It’s like, “Which came first, the chicken or the egg?”
Well, sort of.
When you’re running a creative business, your offerings usually fall under 2 broad categories: services and products.
Both have their advantages and disadvantages. And both can be profitable.
But which one should you offer first?
The popular choice nowadays seems to be products (especially digital products like courses, resource libraries and ebooks).
And the reason why is simple -make a product once and sell it over and over again. And the more you sell, the more money you make. This is called passive income.
Selling products can be profitable. And selling products is definitely scalable.
But there are 2 big problems with focusing on products first.
1 | You have to have a large audience to make a profit
Unless you’re able to produce your products on the cheap and charge an arm and a leg for them, you won’t be able to make a decent profit with a small audience.
I learned this lesson from personal experience.
Early on in my business, I tried to sell planners.
For anyone who’s tried to produce a physical planner, you know that printing and binding isn’t cheap (unless you order in bulk and receive a discount on thousands and thousands of copies).
The expenses of producing a planner were high. And I could only charge so much; people weren’t going to pay $80 for my Daybook Planners.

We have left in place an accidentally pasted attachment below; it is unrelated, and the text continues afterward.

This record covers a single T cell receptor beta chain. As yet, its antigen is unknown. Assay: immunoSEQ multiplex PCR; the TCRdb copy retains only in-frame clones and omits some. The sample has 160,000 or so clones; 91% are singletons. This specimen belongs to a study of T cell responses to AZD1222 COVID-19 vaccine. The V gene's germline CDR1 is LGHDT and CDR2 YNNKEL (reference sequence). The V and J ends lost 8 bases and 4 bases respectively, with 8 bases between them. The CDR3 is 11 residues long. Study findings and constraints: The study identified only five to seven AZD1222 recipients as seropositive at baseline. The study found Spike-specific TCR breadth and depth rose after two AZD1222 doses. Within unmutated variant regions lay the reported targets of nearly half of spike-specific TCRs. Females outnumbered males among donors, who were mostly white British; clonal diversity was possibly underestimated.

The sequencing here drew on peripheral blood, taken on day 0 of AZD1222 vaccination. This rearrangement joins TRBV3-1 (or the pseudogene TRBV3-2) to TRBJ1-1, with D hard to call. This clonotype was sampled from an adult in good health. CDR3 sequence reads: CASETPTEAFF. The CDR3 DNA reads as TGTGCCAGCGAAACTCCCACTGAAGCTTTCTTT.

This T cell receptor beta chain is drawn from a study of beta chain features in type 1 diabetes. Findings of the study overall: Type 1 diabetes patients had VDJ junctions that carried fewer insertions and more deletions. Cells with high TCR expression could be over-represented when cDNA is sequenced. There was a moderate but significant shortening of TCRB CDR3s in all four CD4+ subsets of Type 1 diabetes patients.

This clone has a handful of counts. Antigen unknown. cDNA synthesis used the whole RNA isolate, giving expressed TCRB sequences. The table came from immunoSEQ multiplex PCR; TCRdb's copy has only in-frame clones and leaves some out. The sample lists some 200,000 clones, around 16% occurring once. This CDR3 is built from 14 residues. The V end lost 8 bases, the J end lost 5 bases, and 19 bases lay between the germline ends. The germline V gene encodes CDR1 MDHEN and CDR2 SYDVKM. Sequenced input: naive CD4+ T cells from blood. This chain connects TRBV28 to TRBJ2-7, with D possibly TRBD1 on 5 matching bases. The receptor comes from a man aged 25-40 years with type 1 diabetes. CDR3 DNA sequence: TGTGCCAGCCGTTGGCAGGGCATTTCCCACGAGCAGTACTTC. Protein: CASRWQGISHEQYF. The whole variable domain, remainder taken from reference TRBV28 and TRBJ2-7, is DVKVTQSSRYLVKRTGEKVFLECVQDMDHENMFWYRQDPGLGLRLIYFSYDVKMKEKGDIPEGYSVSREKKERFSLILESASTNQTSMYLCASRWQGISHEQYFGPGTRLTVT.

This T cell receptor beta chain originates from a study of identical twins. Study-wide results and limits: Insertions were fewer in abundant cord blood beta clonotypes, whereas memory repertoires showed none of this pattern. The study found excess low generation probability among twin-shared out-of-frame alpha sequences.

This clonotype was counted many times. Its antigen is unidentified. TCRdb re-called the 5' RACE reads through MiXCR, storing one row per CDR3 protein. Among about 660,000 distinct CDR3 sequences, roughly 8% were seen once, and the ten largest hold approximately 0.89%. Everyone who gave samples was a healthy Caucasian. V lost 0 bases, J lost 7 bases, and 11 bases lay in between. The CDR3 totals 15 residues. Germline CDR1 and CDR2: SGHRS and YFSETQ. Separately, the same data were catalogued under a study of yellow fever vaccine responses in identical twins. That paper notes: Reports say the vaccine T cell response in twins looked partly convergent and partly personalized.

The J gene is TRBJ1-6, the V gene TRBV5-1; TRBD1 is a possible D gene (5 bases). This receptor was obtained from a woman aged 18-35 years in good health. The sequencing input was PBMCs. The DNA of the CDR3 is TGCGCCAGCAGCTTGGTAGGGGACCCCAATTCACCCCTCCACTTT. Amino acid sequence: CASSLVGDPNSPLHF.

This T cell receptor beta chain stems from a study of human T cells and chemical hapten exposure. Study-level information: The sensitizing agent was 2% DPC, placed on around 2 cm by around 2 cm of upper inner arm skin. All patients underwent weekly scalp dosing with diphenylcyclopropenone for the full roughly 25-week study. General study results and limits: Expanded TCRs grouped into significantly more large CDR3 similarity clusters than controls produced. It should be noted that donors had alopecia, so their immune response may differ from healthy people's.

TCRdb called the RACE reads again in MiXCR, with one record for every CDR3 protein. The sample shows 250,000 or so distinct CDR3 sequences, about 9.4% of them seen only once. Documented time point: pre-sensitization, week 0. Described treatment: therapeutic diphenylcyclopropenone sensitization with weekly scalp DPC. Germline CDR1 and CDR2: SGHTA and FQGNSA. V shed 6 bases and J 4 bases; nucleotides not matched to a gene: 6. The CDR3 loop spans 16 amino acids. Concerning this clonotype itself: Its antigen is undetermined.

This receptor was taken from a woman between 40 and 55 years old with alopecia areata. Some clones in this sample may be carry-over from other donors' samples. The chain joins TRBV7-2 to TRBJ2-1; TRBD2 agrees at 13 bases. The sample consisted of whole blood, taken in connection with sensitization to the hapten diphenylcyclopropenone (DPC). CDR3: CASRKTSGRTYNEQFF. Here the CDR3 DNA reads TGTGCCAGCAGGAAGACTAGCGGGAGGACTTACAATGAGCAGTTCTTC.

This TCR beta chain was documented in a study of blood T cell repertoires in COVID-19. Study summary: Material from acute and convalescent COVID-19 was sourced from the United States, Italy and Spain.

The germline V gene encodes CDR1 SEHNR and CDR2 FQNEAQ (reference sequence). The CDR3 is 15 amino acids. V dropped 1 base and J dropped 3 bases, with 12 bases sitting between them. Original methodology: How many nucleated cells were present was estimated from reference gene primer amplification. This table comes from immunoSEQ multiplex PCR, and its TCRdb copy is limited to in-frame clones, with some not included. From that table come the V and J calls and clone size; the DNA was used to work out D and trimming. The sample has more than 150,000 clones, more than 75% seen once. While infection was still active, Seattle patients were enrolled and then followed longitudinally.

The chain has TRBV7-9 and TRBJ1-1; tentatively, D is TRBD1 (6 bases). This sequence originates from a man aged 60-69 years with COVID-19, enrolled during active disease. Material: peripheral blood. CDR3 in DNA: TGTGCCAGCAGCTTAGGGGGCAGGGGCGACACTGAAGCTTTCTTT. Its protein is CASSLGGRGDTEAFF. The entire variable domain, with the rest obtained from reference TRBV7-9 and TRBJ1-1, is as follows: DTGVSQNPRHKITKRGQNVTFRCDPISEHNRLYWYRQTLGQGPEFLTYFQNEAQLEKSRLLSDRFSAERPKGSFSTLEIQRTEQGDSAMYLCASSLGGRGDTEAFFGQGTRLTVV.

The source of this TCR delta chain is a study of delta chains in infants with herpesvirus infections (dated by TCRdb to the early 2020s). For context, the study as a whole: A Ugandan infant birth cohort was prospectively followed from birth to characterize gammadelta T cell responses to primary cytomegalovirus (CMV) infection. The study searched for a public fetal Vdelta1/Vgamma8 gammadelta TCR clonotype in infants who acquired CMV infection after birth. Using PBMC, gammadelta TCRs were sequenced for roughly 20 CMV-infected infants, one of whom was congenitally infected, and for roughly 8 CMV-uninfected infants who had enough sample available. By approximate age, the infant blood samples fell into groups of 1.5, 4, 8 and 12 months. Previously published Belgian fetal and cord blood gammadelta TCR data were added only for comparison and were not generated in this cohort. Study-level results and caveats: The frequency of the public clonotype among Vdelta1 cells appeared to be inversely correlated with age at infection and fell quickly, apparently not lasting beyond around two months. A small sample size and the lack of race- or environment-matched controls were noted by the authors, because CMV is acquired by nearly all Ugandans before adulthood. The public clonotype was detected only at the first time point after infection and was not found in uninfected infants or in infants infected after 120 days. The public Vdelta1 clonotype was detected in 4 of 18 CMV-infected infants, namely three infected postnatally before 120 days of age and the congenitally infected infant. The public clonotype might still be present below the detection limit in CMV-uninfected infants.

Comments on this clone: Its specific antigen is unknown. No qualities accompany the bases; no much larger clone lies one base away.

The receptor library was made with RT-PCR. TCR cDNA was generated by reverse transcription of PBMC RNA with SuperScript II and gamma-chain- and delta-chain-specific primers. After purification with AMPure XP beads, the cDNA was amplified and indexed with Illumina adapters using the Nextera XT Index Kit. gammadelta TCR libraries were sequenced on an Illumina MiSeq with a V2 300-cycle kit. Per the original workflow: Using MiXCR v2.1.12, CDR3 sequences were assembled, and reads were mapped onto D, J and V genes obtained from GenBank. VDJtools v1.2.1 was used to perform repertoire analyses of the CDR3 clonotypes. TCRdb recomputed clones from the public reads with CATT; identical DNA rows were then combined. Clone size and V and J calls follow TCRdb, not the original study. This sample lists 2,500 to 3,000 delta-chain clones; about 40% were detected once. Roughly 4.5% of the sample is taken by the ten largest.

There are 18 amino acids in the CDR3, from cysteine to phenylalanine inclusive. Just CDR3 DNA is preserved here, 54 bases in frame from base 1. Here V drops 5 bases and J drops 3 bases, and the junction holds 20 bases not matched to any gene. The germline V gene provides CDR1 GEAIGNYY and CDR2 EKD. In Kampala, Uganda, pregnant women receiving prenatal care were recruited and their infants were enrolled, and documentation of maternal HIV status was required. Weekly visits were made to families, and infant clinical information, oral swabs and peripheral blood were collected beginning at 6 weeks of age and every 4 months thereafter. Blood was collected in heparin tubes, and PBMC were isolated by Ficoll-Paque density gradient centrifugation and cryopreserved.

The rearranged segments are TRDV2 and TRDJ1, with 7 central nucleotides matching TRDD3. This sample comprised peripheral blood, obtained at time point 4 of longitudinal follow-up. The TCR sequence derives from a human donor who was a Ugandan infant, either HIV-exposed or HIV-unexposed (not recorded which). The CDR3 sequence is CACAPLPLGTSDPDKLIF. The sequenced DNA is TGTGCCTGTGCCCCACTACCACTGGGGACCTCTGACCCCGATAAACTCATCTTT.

I struggled to find a decent profit margin, and I ended up making less than $10 per planner.
Which meant that if I wanted to bring in at least $1,000 each month, I needed to sell over 100 planners.
Guess how many sales I made in my first month?
A whopping 13.
That’s less than $130. Before taxes.
Oh, and that was in January. Can you imagine what planner sales are like in the spring? They’re non-existent.
Needless to say, $130 wasn’t enough to keep Elle & Company afloat month after month.
When you sell products, the numbers are unavoidable. There’s no getting around them.
The same dilemma is true for digital products.
Your expenses might be less than producing a physical product, but you still need a decent-sized audience if you want to make consistent sales and generate a decent profit.
2 | Products also require a lot of resources upfront
There’s a lot of time that goes into developing a product (and often a lot of money).
It takes time to come up with an idea, evaluate that idea and validate it to make sure people will actually buy it. Then it takes time to create the product. And it always takes more time to launch the product than you would ever anticipate.
The trouble with this product creation process is that you’re dishing out time and money without making anything in return.
You’re never really paid for all your hard work until the product goes on sale.
And depending on the size of your audience and your marketing skills, that could be a crapshoot. You aren’t guaranteed a certain number of sales.
When resources like time and money are required upfront, the amount of risk increases. There’s no certainty that you’ll actually reap what you sow and turn a profit.
Successful, seasoned entrepreneurs can afford the risk.